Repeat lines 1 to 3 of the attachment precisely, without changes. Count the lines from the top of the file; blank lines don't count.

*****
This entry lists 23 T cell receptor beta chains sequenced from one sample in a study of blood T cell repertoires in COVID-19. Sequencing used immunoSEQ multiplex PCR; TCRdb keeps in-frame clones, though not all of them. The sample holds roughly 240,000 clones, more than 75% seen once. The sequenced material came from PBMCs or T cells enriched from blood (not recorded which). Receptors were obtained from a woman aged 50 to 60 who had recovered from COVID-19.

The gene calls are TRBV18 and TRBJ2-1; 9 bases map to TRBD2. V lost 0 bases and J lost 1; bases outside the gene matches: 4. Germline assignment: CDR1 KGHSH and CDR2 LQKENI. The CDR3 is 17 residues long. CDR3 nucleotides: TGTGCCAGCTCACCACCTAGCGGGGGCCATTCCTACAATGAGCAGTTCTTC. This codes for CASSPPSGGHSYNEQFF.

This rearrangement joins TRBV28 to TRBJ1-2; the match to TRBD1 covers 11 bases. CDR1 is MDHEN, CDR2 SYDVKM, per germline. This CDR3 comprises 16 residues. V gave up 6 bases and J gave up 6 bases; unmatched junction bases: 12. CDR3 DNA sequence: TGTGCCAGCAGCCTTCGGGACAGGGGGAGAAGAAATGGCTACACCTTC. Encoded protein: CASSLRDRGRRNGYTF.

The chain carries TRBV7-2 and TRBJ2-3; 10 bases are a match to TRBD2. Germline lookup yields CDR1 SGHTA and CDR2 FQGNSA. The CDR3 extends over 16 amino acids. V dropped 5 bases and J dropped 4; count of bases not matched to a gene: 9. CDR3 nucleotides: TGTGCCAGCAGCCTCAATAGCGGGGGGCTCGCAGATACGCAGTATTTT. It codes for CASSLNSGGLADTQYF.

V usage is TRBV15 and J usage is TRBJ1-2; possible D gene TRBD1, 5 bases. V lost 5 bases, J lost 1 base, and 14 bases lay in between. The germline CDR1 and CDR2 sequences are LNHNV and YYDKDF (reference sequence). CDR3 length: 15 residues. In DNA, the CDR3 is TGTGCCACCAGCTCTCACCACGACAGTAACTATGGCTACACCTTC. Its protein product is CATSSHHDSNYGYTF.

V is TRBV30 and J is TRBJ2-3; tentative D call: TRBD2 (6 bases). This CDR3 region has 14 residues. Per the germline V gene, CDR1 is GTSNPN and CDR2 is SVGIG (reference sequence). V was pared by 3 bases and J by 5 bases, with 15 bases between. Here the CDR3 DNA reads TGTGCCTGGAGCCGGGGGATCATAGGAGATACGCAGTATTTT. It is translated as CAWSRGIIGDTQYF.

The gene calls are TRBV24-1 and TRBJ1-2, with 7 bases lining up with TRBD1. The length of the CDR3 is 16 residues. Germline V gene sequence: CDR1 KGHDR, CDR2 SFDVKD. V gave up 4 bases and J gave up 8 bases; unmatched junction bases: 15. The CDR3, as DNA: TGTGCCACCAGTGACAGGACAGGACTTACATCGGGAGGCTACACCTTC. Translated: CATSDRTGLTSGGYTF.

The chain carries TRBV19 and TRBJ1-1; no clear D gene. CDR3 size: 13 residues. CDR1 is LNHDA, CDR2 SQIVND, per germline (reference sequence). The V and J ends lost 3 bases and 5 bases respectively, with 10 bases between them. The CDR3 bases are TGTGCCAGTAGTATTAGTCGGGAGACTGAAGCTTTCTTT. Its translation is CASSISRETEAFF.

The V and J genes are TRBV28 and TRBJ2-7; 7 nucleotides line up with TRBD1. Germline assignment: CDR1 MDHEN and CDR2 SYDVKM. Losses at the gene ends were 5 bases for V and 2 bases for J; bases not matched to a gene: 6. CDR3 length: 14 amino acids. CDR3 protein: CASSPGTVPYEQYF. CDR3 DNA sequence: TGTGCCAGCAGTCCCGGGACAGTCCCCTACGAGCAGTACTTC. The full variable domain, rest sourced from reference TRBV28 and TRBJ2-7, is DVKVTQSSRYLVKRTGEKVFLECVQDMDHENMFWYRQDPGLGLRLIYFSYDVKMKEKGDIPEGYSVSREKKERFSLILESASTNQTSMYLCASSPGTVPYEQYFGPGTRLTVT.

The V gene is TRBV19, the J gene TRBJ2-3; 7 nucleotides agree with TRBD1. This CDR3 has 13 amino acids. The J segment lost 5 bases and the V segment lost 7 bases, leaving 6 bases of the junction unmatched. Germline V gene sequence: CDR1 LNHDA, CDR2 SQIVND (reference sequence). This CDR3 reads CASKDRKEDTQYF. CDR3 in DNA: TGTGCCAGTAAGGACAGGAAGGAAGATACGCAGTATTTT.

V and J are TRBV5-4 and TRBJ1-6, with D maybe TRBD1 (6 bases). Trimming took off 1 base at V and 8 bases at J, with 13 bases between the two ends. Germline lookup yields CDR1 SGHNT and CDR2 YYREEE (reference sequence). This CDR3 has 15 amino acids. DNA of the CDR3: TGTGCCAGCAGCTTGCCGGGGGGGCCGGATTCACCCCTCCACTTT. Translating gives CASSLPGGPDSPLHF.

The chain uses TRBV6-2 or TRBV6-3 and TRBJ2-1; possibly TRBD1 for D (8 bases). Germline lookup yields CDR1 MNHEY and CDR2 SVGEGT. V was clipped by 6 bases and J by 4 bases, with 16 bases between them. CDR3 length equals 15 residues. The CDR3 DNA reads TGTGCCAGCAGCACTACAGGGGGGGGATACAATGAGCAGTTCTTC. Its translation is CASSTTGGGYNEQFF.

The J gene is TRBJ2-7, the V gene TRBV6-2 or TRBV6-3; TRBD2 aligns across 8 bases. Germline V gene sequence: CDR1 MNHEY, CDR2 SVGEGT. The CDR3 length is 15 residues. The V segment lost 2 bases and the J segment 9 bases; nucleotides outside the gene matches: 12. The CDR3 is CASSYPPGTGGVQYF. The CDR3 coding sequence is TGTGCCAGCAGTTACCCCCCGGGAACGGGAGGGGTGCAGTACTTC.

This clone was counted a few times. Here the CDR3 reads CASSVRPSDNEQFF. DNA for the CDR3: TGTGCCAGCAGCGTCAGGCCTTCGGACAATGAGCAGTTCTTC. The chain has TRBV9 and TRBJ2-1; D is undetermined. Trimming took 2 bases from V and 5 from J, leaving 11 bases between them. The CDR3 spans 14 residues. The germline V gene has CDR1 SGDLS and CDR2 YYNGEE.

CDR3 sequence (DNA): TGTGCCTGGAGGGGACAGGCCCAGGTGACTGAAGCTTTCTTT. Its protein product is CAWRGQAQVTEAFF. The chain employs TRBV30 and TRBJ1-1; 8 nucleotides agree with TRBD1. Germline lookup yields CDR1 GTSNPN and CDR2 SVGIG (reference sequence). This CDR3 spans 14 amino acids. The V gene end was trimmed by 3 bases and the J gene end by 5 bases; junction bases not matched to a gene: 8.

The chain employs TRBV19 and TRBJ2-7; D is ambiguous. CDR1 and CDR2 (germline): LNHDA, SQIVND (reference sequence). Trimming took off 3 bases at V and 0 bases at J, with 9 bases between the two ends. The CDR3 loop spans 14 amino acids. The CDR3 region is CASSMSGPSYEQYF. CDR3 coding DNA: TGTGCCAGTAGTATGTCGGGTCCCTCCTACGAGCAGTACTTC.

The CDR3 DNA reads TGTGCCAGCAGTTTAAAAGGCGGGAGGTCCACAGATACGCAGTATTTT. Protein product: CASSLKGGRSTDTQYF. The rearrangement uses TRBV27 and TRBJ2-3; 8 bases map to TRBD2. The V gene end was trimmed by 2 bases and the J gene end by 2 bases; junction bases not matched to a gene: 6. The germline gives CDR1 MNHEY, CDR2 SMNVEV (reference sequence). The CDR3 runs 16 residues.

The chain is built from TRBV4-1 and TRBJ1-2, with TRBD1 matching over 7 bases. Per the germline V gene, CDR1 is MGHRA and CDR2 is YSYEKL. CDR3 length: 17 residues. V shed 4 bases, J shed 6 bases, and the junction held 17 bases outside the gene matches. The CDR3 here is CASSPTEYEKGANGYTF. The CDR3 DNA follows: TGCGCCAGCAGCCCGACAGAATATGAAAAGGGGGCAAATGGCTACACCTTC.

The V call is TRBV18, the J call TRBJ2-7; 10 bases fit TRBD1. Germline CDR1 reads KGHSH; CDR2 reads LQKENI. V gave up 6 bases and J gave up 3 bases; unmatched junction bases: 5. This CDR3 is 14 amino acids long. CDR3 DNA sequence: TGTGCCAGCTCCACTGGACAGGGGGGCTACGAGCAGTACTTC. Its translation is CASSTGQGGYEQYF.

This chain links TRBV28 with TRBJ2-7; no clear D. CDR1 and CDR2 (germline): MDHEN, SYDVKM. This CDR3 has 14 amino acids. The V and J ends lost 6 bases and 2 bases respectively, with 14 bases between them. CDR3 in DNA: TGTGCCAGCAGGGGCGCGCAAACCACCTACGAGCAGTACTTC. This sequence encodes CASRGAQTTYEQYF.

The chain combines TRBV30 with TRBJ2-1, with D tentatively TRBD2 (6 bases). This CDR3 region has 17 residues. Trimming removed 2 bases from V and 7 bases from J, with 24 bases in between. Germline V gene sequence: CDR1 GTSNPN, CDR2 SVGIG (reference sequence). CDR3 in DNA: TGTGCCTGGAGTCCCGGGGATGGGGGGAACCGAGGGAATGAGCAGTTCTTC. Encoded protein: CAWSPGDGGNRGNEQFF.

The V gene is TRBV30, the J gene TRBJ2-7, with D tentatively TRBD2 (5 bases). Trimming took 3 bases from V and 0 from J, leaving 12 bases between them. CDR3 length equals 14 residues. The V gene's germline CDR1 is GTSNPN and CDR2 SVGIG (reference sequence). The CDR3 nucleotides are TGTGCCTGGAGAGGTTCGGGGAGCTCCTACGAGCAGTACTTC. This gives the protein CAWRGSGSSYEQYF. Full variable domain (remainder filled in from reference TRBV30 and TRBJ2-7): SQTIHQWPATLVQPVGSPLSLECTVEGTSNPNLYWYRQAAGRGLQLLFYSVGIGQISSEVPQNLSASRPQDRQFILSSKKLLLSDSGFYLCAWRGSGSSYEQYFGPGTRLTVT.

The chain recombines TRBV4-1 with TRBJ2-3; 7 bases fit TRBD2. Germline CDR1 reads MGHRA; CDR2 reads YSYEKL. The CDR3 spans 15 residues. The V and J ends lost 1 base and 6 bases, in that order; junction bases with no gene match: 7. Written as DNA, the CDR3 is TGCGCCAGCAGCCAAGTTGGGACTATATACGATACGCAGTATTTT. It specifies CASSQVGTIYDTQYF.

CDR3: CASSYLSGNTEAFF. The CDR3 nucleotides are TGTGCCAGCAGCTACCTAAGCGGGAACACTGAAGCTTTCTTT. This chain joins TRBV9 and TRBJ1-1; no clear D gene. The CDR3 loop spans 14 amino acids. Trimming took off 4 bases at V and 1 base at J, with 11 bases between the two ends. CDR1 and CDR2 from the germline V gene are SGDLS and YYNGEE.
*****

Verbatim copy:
This entry lists 23 T cell receptor beta chains sequenced from one sample in a study of blood T cell repertoires in COVID-19. Sequencing used immunoSEQ multiplex PCR; TCRdb keeps in-frame clones, though not all of them. The sample holds roughly 240,000 clones, more than 75% seen once. The sequenced material came from PBMCs or T cells enriched from blood (not recorded which). Receptors were obtained from a woman aged 50 to 60 who had recovered from COVID-19.

The gene calls are TRBV18 and TRBJ2-1; 9 bases map to TRBD2. V lost 0 bases and J lost 1; bases outside the gene matches: 4. Germline assignment: CDR1 KGHSH and CDR2 LQKENI. The CDR3 is 17 residues long. CDR3 nucleotides: TGTGCCAGCTCACCACCTAGCGGGGGCCATTCCTACAATGAGCAGTTCTTC. This codes for CASSPPSGGHSYNEQFF.

This rearrangement joins TRBV28 to TRBJ1-2; the match to TRBD1 covers 11 bases. CDR1 is MDHEN, CDR2 SYDVKM, per germline. This CDR3 comprises 16 residues. V gave up 6 bases and J gave up 6 bases; unmatched junction bases: 12. CDR3 DNA sequence: TGTGCCAGCAGCCTTCGGGACAGGGGGAGAAGAAATGGCTACACCTTC. Encoded protein: CASSLRDRGRRNGYTF.